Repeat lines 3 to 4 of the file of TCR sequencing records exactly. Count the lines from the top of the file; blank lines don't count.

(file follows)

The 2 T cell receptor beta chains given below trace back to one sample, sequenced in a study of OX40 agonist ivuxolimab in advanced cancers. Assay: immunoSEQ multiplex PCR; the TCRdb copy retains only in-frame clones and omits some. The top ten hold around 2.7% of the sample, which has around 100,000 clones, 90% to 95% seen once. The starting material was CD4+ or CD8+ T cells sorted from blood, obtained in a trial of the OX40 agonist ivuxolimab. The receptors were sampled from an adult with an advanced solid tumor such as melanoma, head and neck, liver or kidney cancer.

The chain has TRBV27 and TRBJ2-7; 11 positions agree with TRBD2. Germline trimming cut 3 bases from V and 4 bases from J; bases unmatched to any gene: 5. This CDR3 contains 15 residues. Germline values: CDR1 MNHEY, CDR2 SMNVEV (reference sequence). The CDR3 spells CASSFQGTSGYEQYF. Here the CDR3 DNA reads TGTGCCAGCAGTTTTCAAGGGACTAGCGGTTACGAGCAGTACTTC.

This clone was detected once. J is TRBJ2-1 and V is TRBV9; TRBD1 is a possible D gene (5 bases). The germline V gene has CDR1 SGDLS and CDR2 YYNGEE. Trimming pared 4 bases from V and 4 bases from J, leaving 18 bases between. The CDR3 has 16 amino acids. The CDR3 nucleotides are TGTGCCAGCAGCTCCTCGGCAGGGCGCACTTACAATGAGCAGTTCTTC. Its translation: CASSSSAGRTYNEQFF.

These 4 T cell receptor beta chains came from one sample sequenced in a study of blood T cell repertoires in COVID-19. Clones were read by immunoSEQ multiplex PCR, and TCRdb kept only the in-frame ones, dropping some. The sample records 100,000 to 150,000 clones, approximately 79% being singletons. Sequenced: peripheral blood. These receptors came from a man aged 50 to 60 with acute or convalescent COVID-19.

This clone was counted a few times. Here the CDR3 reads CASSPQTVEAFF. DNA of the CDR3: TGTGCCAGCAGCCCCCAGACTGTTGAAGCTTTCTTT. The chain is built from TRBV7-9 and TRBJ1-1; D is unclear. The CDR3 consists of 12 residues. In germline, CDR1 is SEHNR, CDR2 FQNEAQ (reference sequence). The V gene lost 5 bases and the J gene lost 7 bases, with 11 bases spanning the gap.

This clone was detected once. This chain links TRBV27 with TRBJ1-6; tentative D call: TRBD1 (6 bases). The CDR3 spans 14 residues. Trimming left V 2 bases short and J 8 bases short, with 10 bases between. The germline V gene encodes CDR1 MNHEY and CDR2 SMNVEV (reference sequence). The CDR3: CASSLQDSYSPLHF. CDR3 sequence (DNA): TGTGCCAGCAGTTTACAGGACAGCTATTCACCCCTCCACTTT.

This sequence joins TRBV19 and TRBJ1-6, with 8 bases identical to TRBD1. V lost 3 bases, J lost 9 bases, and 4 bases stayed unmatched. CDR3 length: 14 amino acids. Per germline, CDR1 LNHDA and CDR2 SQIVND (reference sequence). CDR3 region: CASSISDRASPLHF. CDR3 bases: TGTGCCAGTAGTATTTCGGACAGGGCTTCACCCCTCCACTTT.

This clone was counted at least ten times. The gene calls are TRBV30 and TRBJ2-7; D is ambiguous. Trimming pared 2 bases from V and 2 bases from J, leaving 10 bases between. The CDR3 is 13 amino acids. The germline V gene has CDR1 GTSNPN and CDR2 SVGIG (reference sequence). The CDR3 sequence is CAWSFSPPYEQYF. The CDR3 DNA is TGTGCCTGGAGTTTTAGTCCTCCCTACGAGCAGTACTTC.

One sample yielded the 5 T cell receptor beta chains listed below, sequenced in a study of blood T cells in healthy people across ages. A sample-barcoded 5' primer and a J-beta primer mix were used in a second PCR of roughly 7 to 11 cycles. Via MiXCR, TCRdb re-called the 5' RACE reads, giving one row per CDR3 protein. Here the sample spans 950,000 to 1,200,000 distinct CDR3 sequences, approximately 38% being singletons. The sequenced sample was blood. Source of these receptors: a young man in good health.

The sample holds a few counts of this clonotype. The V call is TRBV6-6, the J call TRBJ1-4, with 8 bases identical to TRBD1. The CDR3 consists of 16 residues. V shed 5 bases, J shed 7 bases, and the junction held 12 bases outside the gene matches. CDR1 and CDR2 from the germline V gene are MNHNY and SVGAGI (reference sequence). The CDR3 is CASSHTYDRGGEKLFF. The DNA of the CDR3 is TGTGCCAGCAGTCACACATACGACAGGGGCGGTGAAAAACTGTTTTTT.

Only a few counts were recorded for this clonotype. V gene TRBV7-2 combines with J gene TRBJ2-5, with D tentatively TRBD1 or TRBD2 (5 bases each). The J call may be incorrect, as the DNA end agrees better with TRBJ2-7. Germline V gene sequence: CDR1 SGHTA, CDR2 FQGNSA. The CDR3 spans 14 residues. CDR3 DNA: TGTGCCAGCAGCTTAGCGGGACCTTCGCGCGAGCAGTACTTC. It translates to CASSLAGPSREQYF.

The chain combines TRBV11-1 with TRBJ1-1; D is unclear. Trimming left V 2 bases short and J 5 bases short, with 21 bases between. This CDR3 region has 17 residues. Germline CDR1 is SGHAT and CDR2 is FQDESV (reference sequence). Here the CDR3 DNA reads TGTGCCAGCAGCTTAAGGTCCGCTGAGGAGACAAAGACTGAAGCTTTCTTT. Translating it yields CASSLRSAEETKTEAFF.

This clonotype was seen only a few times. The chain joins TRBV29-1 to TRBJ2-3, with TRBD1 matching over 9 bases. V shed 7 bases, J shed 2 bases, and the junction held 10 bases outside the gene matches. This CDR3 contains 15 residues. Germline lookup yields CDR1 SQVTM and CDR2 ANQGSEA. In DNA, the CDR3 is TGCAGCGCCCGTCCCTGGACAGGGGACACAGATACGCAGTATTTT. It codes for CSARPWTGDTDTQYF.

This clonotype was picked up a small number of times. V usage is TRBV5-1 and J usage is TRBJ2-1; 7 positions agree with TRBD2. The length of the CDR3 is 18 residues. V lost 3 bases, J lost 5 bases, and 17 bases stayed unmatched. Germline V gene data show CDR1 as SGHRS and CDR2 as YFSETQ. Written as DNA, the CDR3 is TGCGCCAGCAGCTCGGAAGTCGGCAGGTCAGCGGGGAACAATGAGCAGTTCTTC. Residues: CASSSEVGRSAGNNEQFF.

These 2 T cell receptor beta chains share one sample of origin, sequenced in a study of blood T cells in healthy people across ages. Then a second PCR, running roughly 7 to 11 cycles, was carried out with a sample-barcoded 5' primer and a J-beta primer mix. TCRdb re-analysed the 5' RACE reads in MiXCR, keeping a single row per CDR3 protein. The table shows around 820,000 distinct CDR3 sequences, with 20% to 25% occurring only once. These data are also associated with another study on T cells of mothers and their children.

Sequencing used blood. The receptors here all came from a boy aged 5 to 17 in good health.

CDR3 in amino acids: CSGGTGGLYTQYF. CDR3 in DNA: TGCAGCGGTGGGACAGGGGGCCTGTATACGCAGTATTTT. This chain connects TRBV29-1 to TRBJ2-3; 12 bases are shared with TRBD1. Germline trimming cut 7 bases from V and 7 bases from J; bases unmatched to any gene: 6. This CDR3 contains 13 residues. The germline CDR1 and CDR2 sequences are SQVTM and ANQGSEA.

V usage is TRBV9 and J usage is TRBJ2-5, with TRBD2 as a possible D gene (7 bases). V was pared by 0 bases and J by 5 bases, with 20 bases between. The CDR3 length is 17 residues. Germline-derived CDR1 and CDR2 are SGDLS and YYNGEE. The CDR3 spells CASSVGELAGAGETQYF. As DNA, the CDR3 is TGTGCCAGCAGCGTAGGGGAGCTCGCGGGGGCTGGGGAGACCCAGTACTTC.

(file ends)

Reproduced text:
This clone was detected once. J is TRBJ2-1 and V is TRBV9; TRBD1 is a possible D gene (5 bases). The germline V gene has CDR1 SGDLS and CDR2 YYNGEE. Trimming pared 4 bases from V and 4 bases from J, leaving 18 bases between. The CDR3 has 16 amino acids. The CDR3 nucleotides are TGTGCCAGCAGCTCCTCGGCAGGGCGCACTTACAATGAGCAGTTCTTC. Its translation: CASSSSAGRTYNEQFF.

These 4 T cell receptor beta chains came from one sample sequenced in a study of blood T cell repertoires in COVID-19. Clones were read by immunoSEQ multiplex PCR, and TCRdb kept only the in-frame ones, dropping some. The sample records 100,000 to 150,000 clones, approximately 79% being singletons. Sequenced: peripheral blood. These receptors came from a man aged 50 to 60 with acute or convalescent COVID-19.